GRIFFITH | Stephanie Nagy Shelbourne misses her 3-year-old son Adler every day.
Adler, of Griffith, died as a result of a cancerous brain tumor in September 2012. On Saturday, Shelbourne honored her son’s memory at the second annual Adler's Birthday Walk, which raised money for brain tumor research at Riley Hospital for Children in Indianapolis.
Adler would have turned 5 years old Jan. 17.
“I miss him terribly,” Shelbourne said. “My heart aches for him every single minute of the day, but this is a way that I can keep him alive. ... And I will continue this fight every year as my health and my family permits it and they are there to back me on my journey fighting against pediatric brain cancer.”
Shelbourne said pediatric cancer research is so underfunded that the child patients must undergo treatments geared for adults.
“The side effects of these treatments are just horrific: long-term heart defects, hearing loss, unable to eat by mouth again,” Shelbourne said. “The side effects from the chemotherapy, not necessarily from the cancer, are so harsh on these children. A lot more has to be learned.”
Shelbourne described the turnout at Griffith High School as “great.”
Hammond residents Claudia and Jeff Fogus attended the fundraiser with their son Michael, who turned 6 on Tuesday.
Michael Fogus has survived two brain tumors. First diagnosed at 10 months old, he went through two years of treatment at Riley, including intense chemotherapy, brain surgery and stem cell transplant rescue, Claudia Fogus said. Another tumor was discovered in January 2013, and Michael again went through the treatments at Riley along with radiation.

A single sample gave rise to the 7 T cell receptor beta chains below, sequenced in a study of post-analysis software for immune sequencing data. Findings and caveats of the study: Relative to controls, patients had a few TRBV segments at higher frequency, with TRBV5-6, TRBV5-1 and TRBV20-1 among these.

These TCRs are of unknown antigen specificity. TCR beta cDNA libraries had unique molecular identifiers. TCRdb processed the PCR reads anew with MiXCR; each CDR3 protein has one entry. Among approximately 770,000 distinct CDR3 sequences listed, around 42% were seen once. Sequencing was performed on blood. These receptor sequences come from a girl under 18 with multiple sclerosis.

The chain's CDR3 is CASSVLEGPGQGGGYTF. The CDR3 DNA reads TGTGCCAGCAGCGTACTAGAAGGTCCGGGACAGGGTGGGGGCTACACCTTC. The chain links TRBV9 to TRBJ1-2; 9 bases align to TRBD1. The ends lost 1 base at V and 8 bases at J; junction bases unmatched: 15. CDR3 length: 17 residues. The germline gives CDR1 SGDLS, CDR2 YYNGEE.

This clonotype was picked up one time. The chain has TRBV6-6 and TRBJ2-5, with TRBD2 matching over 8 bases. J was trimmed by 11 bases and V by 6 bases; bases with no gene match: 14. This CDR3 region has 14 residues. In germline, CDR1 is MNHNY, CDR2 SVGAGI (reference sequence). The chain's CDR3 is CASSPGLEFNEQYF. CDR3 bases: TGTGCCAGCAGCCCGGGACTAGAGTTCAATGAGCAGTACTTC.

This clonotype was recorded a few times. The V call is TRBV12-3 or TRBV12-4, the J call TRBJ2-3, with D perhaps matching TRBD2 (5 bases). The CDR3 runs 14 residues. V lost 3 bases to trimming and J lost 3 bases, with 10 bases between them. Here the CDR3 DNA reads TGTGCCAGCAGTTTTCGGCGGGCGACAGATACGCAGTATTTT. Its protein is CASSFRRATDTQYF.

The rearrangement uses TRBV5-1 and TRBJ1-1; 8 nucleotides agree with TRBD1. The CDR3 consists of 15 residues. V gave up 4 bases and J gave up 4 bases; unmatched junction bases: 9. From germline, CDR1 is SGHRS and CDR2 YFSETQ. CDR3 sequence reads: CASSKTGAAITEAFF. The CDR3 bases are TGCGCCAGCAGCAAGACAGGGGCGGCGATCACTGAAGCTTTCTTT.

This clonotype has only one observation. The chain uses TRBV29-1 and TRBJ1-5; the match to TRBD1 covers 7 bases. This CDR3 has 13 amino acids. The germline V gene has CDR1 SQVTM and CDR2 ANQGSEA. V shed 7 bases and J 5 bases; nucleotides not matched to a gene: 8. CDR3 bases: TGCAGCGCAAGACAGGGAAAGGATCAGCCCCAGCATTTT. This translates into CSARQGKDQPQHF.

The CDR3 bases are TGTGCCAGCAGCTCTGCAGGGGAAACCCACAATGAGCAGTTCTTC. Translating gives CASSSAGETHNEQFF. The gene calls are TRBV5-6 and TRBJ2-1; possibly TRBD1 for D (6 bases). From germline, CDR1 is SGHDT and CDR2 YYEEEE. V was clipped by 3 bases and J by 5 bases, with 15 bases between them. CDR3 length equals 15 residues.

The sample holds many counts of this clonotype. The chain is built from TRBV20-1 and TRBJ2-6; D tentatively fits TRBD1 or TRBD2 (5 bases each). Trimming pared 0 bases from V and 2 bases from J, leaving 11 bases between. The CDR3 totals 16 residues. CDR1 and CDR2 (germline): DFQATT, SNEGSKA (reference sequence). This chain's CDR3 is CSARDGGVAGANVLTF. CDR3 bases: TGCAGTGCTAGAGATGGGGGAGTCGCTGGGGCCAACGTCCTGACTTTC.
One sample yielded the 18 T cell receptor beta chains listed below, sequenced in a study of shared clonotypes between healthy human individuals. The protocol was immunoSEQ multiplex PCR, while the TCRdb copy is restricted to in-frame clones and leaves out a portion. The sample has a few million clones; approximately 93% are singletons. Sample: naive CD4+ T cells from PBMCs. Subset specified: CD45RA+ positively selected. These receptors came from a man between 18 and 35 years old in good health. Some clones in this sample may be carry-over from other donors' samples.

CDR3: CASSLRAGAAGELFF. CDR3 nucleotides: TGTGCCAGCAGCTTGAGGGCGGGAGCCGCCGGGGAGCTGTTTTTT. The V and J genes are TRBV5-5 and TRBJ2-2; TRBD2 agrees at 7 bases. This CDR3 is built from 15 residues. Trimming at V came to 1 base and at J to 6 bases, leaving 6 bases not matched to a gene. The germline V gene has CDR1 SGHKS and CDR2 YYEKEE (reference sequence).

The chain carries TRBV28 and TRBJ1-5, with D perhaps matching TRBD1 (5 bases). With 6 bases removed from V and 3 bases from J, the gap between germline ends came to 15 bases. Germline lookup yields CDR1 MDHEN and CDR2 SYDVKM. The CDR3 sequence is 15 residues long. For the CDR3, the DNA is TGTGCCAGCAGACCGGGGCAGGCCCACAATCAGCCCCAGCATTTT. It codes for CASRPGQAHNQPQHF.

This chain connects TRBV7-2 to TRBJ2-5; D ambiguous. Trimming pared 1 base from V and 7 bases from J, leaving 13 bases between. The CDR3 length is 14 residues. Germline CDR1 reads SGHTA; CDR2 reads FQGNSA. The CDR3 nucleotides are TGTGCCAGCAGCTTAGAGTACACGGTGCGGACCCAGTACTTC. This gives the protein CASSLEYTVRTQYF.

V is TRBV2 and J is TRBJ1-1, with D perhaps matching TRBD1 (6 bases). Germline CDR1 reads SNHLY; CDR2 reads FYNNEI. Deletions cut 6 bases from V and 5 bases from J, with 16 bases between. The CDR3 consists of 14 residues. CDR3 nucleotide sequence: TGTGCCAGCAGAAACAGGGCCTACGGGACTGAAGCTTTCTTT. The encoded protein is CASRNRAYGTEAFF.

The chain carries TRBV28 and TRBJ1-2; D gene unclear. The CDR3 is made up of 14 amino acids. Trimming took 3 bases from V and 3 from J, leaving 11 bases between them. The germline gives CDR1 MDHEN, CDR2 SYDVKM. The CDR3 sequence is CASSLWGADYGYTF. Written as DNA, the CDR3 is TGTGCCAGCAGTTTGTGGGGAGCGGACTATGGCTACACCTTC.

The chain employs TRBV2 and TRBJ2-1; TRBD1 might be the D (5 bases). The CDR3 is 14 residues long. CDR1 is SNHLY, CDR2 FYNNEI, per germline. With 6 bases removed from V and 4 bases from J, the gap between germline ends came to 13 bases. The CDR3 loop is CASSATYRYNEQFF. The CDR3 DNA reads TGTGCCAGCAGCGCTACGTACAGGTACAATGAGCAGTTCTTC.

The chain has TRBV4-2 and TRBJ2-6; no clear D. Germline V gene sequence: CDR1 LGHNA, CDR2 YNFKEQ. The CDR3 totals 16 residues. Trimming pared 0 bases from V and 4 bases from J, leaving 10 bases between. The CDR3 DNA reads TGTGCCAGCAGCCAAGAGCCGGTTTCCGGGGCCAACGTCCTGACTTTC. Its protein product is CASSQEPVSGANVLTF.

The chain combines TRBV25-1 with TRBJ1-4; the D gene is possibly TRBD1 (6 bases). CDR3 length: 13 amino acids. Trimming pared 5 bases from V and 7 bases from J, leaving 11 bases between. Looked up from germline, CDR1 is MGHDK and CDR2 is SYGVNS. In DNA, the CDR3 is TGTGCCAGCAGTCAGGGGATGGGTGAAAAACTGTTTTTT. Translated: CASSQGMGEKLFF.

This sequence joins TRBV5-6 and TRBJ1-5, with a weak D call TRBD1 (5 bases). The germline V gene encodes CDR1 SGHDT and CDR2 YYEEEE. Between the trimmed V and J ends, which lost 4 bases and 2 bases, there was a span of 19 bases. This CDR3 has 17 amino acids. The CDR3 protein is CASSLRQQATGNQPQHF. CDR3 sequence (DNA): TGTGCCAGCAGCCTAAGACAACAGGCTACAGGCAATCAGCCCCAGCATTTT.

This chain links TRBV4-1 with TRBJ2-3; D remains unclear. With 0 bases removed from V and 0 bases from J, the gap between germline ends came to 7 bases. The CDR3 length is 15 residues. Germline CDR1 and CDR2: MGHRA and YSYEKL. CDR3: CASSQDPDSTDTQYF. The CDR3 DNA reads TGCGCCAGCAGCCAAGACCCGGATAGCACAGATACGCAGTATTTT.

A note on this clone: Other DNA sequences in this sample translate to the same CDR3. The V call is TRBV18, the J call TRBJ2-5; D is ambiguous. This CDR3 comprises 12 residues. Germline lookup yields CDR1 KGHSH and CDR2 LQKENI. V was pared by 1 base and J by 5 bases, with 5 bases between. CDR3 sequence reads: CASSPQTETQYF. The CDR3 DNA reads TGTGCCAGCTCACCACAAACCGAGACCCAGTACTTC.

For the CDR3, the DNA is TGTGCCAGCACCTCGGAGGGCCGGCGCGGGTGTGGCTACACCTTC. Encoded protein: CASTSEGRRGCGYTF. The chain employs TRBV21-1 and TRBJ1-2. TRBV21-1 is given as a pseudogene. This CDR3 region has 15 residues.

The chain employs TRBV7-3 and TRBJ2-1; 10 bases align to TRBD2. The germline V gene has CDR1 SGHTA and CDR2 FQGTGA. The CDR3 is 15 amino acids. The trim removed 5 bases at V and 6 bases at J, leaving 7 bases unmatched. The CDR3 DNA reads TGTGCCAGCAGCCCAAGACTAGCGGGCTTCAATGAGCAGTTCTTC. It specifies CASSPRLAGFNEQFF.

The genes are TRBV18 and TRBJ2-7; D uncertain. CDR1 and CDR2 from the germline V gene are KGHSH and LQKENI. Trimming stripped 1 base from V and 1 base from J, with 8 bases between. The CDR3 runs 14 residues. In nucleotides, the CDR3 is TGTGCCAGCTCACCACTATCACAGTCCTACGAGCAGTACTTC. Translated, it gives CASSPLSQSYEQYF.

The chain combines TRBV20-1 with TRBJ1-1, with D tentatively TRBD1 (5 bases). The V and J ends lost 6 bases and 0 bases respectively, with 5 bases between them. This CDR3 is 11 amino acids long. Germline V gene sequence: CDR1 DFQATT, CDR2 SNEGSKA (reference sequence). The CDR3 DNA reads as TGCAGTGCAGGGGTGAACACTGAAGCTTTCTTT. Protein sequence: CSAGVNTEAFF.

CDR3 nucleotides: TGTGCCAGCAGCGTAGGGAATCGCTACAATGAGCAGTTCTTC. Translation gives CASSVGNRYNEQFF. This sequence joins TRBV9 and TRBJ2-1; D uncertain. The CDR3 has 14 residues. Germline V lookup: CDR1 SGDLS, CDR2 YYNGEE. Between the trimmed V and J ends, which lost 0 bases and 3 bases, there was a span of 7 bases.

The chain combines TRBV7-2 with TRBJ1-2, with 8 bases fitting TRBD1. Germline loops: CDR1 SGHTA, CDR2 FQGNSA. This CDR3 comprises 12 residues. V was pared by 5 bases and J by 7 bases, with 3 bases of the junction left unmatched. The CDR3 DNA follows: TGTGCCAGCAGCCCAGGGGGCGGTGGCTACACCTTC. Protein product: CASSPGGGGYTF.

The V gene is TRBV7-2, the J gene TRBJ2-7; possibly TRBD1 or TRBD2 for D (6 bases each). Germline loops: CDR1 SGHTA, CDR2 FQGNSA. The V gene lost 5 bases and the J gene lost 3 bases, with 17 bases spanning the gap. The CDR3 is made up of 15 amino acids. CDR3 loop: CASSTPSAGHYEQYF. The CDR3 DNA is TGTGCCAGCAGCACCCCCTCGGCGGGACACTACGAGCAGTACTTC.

“There is no evidence of disease, and he beat it again,” Fogus said. “So we are also here to help celebrate as well.”
Claudia Fogus said she is proud of what Shelbourne is doing.
“To be able to continue and do this for all the other kids, there are no words,” Claudia Fogus said. “Riley’s has been amazing. I wish that so many people would get on board and actually realize and help out because they need it so bad. It’s so hard just to make it through treatment. Treatment itself is worse than the cancer. Michael was getting drugs that were for adults. They need to make this so children have a better chance.”
Canadian National Railroad Police Officer Eric Graf and his wife Christine, a Lake Hills firefighter, participated in the fundraiser.
“We think it is great that the Shelbournes can continue on,” Eric Graf said. “It is an incredibly difficult thing to do because it is a constant memory. We can’t thank them enough.”
The Calumet Clowns were on hand with face painting and balloons, a magician performed and more than 60 people donated blood to the American Red Cross.
The Northwest Indiana Cancer Kids Foundation provided hot chocolate and bottled water to participants and had an art table for children to create "get well" cards for Riley pediatric patients. The cards will be taken to the hospital along with the donation check, Shelbourne said.
All unsold cakes and sweets were to be taken Sunday to the Ronald McDonald House in Indianapolis, which provides temporary living quarters for families of cancer patients.
Last year’s fundraiser raised $8,200 for Riley. Shelbourne did not have a total amount raised this year.